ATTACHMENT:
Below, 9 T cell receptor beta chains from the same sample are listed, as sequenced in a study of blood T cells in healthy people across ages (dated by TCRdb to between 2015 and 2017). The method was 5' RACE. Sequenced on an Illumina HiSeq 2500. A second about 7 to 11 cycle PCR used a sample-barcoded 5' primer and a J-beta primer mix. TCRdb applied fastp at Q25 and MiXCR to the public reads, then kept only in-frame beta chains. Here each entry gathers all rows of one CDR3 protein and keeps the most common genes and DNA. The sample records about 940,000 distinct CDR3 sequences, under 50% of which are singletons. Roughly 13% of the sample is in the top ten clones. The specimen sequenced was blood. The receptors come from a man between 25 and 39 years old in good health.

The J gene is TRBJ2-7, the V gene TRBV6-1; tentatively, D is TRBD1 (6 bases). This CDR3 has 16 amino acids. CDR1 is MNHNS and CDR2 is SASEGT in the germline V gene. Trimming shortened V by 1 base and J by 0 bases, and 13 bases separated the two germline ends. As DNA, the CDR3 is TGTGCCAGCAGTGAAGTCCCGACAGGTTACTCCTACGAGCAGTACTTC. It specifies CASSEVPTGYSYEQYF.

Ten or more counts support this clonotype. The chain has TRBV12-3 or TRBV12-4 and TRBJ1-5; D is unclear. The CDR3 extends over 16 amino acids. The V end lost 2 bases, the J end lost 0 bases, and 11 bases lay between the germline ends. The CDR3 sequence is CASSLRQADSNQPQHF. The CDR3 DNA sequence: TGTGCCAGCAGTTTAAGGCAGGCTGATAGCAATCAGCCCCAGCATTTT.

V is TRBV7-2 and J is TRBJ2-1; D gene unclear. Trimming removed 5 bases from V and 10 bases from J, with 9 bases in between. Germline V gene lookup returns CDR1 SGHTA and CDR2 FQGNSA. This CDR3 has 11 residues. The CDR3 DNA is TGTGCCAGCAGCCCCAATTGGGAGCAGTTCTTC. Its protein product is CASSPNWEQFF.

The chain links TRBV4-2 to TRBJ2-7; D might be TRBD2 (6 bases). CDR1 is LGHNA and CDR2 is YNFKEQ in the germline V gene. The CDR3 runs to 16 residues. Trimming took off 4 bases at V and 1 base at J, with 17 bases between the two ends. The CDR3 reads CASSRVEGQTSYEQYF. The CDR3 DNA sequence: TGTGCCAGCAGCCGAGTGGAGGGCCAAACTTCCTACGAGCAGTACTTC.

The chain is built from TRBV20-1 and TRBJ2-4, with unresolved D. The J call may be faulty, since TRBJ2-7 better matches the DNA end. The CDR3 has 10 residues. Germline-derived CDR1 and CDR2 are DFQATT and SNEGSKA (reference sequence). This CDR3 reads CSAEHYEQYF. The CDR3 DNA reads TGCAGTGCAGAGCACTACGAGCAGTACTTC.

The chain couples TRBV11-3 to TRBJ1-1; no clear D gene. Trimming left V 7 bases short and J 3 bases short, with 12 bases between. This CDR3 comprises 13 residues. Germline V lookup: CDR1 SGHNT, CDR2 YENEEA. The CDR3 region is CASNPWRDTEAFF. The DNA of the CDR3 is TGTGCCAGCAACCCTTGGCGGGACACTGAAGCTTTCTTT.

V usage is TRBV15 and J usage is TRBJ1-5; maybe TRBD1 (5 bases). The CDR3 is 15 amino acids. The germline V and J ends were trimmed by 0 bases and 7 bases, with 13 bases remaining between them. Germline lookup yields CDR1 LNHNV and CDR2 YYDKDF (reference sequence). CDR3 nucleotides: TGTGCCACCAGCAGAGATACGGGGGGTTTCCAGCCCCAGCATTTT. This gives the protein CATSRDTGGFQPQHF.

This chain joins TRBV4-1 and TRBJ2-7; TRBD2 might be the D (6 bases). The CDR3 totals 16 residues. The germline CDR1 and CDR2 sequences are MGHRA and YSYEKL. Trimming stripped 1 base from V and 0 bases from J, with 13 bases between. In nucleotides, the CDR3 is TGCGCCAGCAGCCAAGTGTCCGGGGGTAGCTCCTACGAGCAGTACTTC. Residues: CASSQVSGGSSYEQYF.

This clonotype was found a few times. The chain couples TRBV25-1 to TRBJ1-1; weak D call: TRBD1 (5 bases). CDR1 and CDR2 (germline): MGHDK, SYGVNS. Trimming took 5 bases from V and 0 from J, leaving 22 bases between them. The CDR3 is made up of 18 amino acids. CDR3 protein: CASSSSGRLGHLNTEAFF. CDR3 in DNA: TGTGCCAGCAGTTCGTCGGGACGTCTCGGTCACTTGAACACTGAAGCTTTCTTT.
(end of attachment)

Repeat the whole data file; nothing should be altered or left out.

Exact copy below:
Below, 9 T cell receptor beta chains from the same sample are listed, as sequenced in a study of blood T cells in healthy people across ages (dated by TCRdb to between 2015 and 2017). The method was 5' RACE. Sequenced on an Illumina HiSeq 2500. A second about 7 to 11 cycle PCR used a sample-barcoded 5' primer and a J-beta primer mix. TCRdb applied fastp at Q25 and MiXCR to the public reads, then kept only in-frame beta chains. Here each entry gathers all rows of one CDR3 protein and keeps the most common genes and DNA. The sample records about 940,000 distinct CDR3 sequences, under 50% of which are singletons. Roughly 13% of the sample is in the top ten clones. The specimen sequenced was blood. The receptors come from a man between 25 and 39 years old in good health.

The J gene is TRBJ2-7, the V gene TRBV6-1; tentatively, D is TRBD1 (6 bases). This CDR3 has 16 amino acids. CDR1 is MNHNS and CDR2 is SASEGT in the germline V gene. Trimming shortened V by 1 base and J by 0 bases, and 13 bases separated the two germline ends. As DNA, the CDR3 is TGTGCCAGCAGTGAAGTCCCGACAGGTTACTCCTACGAGCAGTACTTC. It specifies CASSEVPTGYSYEQYF.

Ten or more counts support this clonotype. The chain has TRBV12-3 or TRBV12-4 and TRBJ1-5; D is unclear. The CDR3 extends over 16 amino acids. The V end lost 2 bases, the J end lost 0 bases, and 11 bases lay between the germline ends. The CDR3 sequence is CASSLRQADSNQPQHF. The CDR3 DNA sequence: TGTGCCAGCAGTTTAAGGCAGGCTGATAGCAATCAGCCCCAGCATTTT.

V is TRBV7-2 and J is TRBJ2-1; D gene unclear. Trimming removed 5 bases from V and 10 bases from J, with 9 bases in between. Germline V gene lookup returns CDR1 SGHTA and CDR2 FQGNSA. This CDR3 has 11 residues. The CDR3 DNA is TGTGCCAGCAGCCCCAATTGGGAGCAGTTCTTC. Its protein product is CASSPNWEQFF.

The chain links TRBV4-2 to TRBJ2-7; D might be TRBD2 (6 bases). CDR1 is LGHNA and CDR2 is YNFKEQ in the germline V gene. The CDR3 runs to 16 residues. Trimming took off 4 bases at V and 1 base at J, with 17 bases between the two ends. The CDR3 reads CASSRVEGQTSYEQYF. The CDR3 DNA sequence: TGTGCCAGCAGCCGAGTGGAGGGCCAAACTTCCTACGAGCAGTACTTC.

The chain is built from TRBV20-1 and TRBJ2-4, with unresolved D. The J call may be faulty, since TRBJ2-7 better matches the DNA end. The CDR3 has 10 residues. Germline-derived CDR1 and CDR2 are DFQATT and SNEGSKA (reference sequence). This CDR3 reads CSAEHYEQYF. The CDR3 DNA reads TGCAGTGCAGAGCACTACGAGCAGTACTTC.

The chain couples TRBV11-3 to TRBJ1-1; no clear D gene. Trimming left V 7 bases short and J 3 bases short, with 12 bases between. This CDR3 comprises 13 residues. Germline V lookup: CDR1 SGHNT, CDR2 YENEEA. The CDR3 region is CASNPWRDTEAFF. The DNA of the CDR3 is TGTGCCAGCAACCCTTGGCGGGACACTGAAGCTTTCTTT.

V usage is TRBV15 and J usage is TRBJ1-5; maybe TRBD1 (5 bases). The CDR3 is 15 amino acids. The germline V and J ends were trimmed by 0 bases and 7 bases, with 13 bases remaining between them. Germline lookup yields CDR1 LNHNV and CDR2 YYDKDF (reference sequence). CDR3 nucleotides: TGTGCCACCAGCAGAGATACGGGGGGTTTCCAGCCCCAGCATTTT. This gives the protein CATSRDTGGFQPQHF.

This chain joins TRBV4-1 and TRBJ2-7; TRBD2 might be the D (6 bases). The CDR3 totals 16 residues. The germline CDR1 and CDR2 sequences are MGHRA and YSYEKL. Trimming stripped 1 base from V and 0 bases from J, with 13 bases between. In nucleotides, the CDR3 is TGCGCCAGCAGCCAAGTGTCCGGGGGTAGCTCCTACGAGCAGTACTTC. Residues: CASSQVSGGSSYEQYF.

This clonotype was found a few times. The chain couples TRBV25-1 to TRBJ1-1; weak D call: TRBD1 (5 bases). CDR1 and CDR2 (germline): MGHDK, SYGVNS. Trimming took 5 bases from V and 0 from J, leaving 22 bases between them. The CDR3 is made up of 18 amino acids. CDR3 protein: CASSSSGRLGHLNTEAFF. CDR3 in DNA: TGTGCCAGCAGTTCGTCGGGACGTCTCGGTCACTTGAACACTGAAGCTTTCTTT.